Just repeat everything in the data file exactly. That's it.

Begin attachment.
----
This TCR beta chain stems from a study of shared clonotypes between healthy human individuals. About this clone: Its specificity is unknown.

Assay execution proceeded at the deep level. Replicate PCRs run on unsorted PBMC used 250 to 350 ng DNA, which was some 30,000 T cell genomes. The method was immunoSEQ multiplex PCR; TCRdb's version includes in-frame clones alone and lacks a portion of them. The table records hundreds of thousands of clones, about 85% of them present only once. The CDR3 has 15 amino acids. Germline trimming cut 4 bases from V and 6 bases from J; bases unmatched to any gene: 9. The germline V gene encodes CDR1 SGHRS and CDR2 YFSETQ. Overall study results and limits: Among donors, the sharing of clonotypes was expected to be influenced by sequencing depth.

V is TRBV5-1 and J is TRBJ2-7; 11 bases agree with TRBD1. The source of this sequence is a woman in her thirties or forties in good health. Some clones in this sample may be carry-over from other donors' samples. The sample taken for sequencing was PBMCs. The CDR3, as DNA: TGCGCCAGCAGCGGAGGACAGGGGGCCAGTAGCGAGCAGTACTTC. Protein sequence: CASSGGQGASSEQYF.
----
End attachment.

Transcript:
This TCR beta chain stems from a study of shared clonotypes between healthy human individuals. About this clone: Its specificity is unknown.

Assay execution proceeded at the deep level. Replicate PCRs run on unsorted PBMC used 250 to 350 ng DNA, which was some 30,000 T cell genomes. The method was immunoSEQ multiplex PCR; TCRdb's version includes in-frame clones alone and lacks a portion of them. The table records hundreds of thousands of clones, about 85% of them present only once. The CDR3 has 15 amino acids. Germline trimming cut 4 bases from V and 6 bases from J; bases unmatched to any gene: 9. The germline V gene encodes CDR1 SGHRS and CDR2 YFSETQ. Overall study results and limits: Among donors, the sharing of clonotypes was expected to be influenced by sequencing depth.

V is TRBV5-1 and J is TRBJ2-7; 11 bases agree with TRBD1. The source of this sequence is a woman in her thirties or forties in good health. Some clones in this sample may be carry-over from other donors' samples. The sample taken for sequencing was PBMCs. The CDR3, as DNA: TGCGCCAGCAGCGGAGGACAGGGGGCCAGTAGCGAGCAGTACTTC. Protein sequence: CASSGGQGASSEQYF.